During this process, you may have concluded that you are like a specific work environment or workday, and that could include a life of entrepreneurship?

Job securityBut here’s the thing that very few people talk about when they make 6 figures as an entrepreneur. First of all, taxes take a huge chunk of your income whether you are an employee or an entrepreneur. Secondly, healthcare is expensive. Even in Canada where we have universal healthcare, there are so many things

Lastly, consider the job security of your industry.

While this may seem like “not fun” things to think about when it comes to talking about a job you love, these are the small factors that will contribute to it.

And if you couldn’t care less about benefits or security, that’s fine too! But being hit with a dental surgery or sudden layoff can severely affect how you feel about your job. Maybe not in the moment, but be honest with yourself how you will be able to handle that type of emergency.

Lastly, this will be highly influenced by your stage in life. Benefits and job security can be scoffed at when you are in your twenties and living with your parents, but it’s a different ball game when you’re in your 40s and have kids.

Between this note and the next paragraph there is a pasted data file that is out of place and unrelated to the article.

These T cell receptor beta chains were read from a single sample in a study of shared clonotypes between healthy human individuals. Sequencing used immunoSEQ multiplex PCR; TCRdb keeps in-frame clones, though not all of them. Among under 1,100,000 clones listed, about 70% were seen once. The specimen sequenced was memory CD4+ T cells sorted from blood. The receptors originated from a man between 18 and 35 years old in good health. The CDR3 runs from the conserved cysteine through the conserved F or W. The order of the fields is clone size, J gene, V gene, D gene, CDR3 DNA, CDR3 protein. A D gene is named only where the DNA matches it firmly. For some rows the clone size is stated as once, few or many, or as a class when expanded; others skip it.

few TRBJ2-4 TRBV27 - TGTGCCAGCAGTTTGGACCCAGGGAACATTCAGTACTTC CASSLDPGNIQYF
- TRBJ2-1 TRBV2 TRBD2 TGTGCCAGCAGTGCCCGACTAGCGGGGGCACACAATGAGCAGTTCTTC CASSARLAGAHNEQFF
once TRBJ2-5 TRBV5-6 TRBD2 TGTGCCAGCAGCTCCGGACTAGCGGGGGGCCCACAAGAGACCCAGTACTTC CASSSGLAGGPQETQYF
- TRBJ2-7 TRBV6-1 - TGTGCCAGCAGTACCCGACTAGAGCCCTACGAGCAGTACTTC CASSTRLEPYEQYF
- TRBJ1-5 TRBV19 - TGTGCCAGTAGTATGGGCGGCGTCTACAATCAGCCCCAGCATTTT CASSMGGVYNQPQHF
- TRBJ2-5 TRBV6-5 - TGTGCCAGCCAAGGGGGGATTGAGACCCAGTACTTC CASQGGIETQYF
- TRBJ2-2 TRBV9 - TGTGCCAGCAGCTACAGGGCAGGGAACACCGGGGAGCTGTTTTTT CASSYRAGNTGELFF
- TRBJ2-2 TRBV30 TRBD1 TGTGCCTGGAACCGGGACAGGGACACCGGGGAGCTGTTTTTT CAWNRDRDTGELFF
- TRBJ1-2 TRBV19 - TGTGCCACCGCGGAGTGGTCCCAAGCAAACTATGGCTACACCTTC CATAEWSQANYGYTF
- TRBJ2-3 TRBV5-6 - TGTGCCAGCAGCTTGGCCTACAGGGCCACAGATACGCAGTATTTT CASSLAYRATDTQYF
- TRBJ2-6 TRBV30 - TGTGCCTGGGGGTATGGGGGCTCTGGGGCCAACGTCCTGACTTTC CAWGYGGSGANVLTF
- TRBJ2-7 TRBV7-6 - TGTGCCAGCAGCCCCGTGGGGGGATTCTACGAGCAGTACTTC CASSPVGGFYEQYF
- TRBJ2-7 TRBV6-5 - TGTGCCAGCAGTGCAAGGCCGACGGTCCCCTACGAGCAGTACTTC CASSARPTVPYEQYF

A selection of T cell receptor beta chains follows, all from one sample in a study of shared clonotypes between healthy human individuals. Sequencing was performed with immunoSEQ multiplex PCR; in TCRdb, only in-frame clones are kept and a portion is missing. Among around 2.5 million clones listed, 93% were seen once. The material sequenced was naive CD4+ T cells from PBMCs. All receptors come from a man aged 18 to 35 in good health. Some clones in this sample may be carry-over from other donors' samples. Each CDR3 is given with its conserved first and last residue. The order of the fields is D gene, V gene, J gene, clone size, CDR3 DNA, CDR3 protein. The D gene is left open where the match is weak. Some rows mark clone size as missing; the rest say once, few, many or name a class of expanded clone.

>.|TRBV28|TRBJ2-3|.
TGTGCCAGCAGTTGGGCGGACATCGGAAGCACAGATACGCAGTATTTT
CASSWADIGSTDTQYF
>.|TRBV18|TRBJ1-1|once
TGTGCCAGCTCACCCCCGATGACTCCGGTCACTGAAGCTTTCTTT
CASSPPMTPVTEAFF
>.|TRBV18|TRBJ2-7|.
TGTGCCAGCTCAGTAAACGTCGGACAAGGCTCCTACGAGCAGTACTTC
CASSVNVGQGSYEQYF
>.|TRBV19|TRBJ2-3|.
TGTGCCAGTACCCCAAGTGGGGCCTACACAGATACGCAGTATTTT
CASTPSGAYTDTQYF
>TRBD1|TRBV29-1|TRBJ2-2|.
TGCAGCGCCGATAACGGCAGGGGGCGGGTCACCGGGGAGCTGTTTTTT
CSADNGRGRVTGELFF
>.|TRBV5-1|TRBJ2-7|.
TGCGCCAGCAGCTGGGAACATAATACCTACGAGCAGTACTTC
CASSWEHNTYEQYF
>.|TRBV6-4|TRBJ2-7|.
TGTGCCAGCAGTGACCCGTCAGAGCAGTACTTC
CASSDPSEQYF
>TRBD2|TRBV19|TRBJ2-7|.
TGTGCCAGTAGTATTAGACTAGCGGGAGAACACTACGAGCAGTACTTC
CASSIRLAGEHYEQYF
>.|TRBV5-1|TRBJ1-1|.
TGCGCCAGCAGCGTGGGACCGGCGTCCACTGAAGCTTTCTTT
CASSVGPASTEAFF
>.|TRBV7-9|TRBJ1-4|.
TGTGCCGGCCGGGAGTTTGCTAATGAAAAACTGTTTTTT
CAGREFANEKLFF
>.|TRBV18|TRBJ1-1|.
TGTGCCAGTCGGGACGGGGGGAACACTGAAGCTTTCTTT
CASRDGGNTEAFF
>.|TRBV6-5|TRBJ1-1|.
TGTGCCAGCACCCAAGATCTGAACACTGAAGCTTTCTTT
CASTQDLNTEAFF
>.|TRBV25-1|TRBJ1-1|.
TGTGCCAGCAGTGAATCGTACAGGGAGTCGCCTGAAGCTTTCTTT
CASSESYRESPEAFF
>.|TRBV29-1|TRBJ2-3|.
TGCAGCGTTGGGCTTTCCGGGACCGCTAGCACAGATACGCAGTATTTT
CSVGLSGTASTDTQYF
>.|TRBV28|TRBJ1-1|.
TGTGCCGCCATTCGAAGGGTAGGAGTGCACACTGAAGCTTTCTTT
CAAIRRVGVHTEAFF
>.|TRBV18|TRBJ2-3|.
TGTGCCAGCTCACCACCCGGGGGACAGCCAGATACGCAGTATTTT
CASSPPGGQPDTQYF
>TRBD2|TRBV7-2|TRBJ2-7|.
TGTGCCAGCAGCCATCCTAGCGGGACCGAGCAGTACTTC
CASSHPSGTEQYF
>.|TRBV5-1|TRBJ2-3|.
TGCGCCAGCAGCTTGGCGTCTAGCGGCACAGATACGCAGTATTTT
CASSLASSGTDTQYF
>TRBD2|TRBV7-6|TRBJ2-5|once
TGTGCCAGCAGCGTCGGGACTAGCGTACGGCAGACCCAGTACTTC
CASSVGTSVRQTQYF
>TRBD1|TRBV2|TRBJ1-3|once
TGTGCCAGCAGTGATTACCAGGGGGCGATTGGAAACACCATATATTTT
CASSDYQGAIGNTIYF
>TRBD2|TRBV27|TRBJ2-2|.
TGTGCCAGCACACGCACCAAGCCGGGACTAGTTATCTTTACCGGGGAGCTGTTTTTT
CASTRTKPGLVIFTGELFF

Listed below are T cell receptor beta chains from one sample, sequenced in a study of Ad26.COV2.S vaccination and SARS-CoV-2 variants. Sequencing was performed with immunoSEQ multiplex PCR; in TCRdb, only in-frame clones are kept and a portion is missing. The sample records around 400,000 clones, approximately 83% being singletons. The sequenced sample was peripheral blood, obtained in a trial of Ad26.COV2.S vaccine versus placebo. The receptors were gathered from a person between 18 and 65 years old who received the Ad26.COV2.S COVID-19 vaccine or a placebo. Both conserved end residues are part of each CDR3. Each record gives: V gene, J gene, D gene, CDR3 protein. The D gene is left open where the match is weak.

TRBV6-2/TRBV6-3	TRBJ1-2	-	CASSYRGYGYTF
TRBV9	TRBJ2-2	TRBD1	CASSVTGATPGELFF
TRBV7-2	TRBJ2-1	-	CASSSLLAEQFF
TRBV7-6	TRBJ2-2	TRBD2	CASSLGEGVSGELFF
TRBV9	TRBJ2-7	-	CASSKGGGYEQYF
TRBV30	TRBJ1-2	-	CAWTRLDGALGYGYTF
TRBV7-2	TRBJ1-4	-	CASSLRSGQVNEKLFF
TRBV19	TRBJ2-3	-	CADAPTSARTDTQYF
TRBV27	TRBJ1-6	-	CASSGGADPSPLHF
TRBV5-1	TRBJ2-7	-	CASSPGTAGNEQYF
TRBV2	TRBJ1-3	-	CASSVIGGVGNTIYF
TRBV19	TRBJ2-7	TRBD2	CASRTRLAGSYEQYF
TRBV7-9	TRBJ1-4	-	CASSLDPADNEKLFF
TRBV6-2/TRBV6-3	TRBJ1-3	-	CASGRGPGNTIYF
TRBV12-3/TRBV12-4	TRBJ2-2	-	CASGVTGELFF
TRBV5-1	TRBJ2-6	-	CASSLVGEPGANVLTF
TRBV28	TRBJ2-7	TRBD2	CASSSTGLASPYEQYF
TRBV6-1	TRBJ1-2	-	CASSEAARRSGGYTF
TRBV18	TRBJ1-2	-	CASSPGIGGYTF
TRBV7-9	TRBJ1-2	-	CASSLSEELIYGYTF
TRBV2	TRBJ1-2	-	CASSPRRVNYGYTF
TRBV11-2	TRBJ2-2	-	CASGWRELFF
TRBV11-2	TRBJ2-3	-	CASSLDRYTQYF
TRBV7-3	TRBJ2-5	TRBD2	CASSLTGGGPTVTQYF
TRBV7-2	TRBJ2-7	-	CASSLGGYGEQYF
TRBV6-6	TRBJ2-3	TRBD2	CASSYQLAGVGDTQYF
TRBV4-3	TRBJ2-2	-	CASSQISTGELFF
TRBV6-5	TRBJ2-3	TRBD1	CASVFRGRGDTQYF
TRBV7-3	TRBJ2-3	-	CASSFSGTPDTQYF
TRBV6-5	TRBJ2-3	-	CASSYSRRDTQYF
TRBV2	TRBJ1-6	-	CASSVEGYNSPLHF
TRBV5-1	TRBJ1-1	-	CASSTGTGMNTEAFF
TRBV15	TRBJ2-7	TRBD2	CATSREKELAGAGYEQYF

What do you need in my life right now, stability or risks?

 

8. What is the salary and will that create the lifestyle I want?

Money isn’t everything but it’s really important. Finding the ultimate balance between your career and your financial

But you don’t need to put a number on it.

What you do need to do is be realistic about the lifestyle it will create for you.

I’m all for finding work that you love whether that’s being a social worker or a 6-figure entrepreneur. But just because you have a job title or a certain salary, that doesn’t mean you will actually love your job.

Research what the salary would be for the job position. Use sites like Glassdoor or Payscale to find a realistic salary. Then create a budget around it. If it’s not enough then you need to decide what’s your priority in life. And that brings us to the next question which is:

 

9. What relationships/areas of your life do you prioritize?

Have you ever met someone and it was the right person but the wrong time?

List your priorities! Or had to miss a friend or family milestone because you couldn’t return for a milestone or event?